The local schools and village authorities also run programs created by Project Karma, such as the education and awareness programs. They are trained by Project Karma’s team to provide the skills to recognise when a child might be at risk, what they should do if they believe a child is a victim, what to expect once they report it and what should be done to support the child. They also teach children in   schools about these crimes and how to protect themselves - not an easy task in a country that does not allow sex education in its mainstream education curriculum.   Their aim is to create an environment where children and their families feel protected, giving them a space to talk about their experiences and to ask for help. They also offer education about how to stay safe and keep their communities free from, and on the lookout for predators.   Project Karma is working hard to give a voice to the most vulnerable people so that they may stand up to their abusers, and expose the human toll of child trafficking and sex slavery in SE Asia. Their good work has been internationally recognised, and they consult with police and NGO’s from all over the globe, training them in skills that could save a life, and hopefully help to bring an end to sex slavery. The suffering that so many children are forced to endure is unthinkable to most tourists and holiday-makers enjoying the beauty of the Island of the Gods.   Unfortunately though, there are travellers to the region here to prey upon the vulnerabilities of communities in crisis. It is unacceptable. But we can all help to put an end to it and fight the sex slave trade. If you have any information that could help Project Karma, please get in touch with them or your local banjar or authorities. It could save an innocent life. All reports or suspicions can be made via email to: report@projectkarma.org.au   To donate or to learn more about Project Karma, please visit:       
	 How to Support Project Karma  
        Contact via Facebook:         
	 Project Karma Indonesia 
      
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Project Karma and Yayasan Project Karma Indonesia 

Project Karma is on a mission to save the lives of some of the most at risk children in Southeast Asia. Led by founder Glen Hulley, the team at Project Karma are committed to putting an end to child sexual exploitation, and rebuilding lives for the survivors of the horrific child sex slave trade. 

Glen won the silver medal at the Australian Karate Federation (AKF) National Championships in Hobart in August 2013, which was after a fateful trip to South East Asia. He took that trip due to injury from the Victorian State Championships which is where he suffered 4 broken ribs and could not train with the Victorian State Team for the National Championships. When Glen returned from that holiday in South East Asia, he only had 2 weeks to prepare for the Nationals, in which he ended up breaking more ribs in the final and could not train on the Australian Team for the WKF World Championships in Jakarta in 2014. Glen never made it there as he retired from competition and began working for NGO’s in South East Asia very shortly after, which lead to him living in Jakarta for a period of time running CSE projects in multiple countries. It was in December 2014 that he returned to Australia and set about establishing Project Karma and creating their Sentinel Model. Glen also has 13 years under his belt with the Victoria Police, performing covert and detective operational duties.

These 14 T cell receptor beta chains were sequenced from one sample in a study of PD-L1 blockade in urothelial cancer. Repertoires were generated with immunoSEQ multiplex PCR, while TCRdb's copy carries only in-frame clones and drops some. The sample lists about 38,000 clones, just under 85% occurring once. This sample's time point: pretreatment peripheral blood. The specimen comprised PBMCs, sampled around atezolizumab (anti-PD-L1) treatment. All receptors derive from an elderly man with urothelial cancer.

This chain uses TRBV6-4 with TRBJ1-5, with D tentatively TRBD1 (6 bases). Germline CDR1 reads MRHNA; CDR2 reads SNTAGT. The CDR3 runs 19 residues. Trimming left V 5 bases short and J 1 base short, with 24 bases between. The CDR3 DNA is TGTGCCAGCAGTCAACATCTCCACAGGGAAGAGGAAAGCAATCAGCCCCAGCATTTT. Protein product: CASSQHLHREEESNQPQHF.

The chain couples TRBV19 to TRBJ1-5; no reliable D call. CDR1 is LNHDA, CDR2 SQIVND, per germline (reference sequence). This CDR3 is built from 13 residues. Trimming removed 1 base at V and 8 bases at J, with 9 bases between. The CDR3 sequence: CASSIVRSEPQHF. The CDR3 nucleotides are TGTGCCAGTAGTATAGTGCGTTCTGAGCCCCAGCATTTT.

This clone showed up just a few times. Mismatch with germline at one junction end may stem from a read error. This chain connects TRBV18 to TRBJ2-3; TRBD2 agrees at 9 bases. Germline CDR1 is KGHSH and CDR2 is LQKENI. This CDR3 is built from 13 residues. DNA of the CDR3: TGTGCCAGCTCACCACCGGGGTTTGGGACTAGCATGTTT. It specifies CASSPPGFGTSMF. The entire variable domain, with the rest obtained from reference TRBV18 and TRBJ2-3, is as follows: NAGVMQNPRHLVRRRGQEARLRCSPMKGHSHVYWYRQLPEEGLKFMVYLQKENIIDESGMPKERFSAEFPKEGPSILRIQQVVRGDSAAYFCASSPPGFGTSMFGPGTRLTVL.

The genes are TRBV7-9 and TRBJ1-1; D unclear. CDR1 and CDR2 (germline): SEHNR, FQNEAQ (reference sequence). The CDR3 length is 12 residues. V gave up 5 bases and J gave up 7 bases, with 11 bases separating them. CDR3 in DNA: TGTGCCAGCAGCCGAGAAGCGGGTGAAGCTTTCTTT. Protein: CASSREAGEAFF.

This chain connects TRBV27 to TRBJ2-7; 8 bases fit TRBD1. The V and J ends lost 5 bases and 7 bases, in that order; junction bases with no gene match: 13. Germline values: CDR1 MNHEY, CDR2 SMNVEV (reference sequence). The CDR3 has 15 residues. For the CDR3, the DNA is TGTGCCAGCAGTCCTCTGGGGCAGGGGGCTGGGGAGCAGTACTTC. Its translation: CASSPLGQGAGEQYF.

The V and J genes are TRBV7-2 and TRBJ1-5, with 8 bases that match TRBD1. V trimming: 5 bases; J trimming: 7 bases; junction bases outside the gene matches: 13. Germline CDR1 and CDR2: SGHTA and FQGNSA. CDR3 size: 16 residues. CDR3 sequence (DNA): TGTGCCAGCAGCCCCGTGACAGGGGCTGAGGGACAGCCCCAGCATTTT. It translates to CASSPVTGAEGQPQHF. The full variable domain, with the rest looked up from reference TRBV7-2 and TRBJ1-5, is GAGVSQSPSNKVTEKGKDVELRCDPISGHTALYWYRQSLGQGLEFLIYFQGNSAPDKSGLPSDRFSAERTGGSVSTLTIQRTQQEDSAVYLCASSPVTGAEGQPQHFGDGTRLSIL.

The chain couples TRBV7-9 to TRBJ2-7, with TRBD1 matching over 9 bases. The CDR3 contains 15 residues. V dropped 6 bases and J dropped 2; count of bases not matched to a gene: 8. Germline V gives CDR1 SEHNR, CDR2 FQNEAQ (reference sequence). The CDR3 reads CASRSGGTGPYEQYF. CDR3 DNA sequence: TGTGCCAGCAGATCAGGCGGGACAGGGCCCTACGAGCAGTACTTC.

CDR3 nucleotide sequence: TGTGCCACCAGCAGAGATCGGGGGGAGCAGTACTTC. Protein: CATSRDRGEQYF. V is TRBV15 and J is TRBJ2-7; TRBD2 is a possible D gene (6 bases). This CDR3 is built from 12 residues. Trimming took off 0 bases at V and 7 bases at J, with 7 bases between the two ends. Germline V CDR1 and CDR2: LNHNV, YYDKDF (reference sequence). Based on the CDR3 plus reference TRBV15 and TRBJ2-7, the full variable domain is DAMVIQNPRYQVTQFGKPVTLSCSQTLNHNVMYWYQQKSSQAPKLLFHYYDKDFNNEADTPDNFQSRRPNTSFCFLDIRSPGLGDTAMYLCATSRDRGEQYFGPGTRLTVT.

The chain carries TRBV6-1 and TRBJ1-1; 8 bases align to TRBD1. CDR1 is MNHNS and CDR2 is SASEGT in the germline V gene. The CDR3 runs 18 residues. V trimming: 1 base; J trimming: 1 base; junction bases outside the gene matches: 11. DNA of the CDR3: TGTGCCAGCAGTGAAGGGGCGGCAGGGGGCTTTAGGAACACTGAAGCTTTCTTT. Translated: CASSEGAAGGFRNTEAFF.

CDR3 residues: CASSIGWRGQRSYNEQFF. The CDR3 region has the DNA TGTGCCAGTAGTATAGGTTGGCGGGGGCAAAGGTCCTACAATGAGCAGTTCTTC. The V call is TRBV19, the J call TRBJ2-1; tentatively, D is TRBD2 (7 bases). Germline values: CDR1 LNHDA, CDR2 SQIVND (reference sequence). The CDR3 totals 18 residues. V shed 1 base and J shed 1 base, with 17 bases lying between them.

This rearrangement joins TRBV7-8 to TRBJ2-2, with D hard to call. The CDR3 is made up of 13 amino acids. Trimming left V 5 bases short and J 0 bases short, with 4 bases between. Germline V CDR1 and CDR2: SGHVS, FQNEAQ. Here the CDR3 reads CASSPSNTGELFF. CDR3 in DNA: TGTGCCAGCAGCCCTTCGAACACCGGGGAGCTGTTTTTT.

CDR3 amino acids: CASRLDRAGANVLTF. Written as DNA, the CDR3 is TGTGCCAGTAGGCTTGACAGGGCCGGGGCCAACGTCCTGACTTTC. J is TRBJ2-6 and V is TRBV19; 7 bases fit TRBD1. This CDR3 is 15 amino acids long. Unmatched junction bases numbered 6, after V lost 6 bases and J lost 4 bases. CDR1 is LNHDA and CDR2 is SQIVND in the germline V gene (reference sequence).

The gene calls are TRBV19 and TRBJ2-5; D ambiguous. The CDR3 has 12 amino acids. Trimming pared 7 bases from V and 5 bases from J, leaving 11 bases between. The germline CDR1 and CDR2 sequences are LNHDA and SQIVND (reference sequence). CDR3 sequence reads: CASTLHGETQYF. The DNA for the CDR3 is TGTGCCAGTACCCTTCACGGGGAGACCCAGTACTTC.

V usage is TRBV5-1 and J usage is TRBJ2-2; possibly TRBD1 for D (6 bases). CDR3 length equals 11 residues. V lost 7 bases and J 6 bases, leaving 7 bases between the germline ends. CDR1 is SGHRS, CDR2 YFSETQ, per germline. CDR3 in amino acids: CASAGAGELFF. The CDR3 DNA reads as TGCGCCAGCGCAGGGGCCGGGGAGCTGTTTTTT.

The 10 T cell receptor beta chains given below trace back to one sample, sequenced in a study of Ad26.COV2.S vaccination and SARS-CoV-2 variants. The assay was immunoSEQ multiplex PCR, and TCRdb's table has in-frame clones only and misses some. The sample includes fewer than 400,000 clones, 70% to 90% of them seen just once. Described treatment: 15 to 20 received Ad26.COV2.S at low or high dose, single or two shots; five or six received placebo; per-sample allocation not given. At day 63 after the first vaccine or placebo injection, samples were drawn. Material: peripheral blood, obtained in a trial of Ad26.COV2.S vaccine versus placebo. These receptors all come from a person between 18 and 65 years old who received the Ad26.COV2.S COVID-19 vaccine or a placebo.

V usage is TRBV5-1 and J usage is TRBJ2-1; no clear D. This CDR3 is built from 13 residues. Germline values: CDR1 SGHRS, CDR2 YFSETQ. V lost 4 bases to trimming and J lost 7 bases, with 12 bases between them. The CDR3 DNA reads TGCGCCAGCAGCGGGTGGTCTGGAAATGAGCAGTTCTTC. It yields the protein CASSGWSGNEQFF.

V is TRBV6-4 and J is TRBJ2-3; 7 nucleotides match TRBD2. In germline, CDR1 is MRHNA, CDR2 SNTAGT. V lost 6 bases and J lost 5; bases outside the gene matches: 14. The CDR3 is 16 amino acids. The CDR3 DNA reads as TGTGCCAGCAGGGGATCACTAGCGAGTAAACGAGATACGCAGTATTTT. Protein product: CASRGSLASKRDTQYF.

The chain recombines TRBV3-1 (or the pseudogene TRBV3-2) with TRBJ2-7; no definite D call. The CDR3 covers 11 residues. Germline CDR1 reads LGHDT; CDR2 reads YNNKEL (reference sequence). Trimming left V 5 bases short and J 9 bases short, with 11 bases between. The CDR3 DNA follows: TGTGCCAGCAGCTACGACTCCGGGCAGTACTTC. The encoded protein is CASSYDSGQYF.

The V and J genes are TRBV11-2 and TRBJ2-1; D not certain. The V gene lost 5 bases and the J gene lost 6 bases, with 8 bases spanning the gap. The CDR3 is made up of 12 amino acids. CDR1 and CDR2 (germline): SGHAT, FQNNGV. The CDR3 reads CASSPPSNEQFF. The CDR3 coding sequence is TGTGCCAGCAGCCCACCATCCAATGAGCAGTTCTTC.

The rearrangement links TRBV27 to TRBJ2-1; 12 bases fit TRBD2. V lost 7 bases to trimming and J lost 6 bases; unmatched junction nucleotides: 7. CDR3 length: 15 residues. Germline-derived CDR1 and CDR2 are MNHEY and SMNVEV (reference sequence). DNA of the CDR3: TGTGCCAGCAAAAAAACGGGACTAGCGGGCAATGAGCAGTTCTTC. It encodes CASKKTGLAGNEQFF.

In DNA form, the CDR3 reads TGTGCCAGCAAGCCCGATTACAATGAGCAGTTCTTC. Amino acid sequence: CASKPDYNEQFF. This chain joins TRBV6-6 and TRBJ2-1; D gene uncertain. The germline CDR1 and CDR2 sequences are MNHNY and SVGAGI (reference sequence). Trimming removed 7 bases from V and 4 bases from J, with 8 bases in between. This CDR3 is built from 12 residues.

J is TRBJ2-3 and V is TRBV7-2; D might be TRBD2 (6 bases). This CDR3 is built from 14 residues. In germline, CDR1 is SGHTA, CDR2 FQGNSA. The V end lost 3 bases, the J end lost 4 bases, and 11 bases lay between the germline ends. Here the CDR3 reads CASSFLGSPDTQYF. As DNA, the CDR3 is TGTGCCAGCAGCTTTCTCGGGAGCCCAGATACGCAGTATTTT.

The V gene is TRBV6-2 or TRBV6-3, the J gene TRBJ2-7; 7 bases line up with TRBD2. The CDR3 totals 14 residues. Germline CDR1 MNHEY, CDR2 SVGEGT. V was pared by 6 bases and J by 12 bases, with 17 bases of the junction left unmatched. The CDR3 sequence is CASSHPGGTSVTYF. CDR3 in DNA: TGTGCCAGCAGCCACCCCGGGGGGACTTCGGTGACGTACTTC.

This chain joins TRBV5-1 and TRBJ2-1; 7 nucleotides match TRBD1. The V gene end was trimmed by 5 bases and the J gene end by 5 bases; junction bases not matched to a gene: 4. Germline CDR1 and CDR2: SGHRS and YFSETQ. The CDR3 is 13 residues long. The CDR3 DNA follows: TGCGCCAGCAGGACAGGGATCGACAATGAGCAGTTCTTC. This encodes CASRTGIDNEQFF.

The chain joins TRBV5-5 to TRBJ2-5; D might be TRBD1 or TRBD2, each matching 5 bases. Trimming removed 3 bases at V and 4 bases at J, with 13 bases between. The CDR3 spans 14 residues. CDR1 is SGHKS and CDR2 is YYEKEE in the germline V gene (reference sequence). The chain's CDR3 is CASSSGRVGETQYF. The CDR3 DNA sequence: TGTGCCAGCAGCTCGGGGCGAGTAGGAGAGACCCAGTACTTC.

VoS-Karma-2.jpg

Once home in Australia, he began the process of registering Project Karma as a charitable organisation and developing the Sentinel Model, a program designed to rescue children from sexual exploitation, sexual abuse and human trafficking. His mission is to break the cycle of sexual abuse in village communities, trafficking and sex exploitation/commercialisation by working in partnership with local law enforcement agencies, government departments and community groups to investigate reports of these crimes, remove victims from danger, bring perpetrators to justice and provide ongoing support services to assist with rehabilitation and the welfare for survivors. This model also provides education programs in local schools and villages to affect long-term cultural change in remote communities.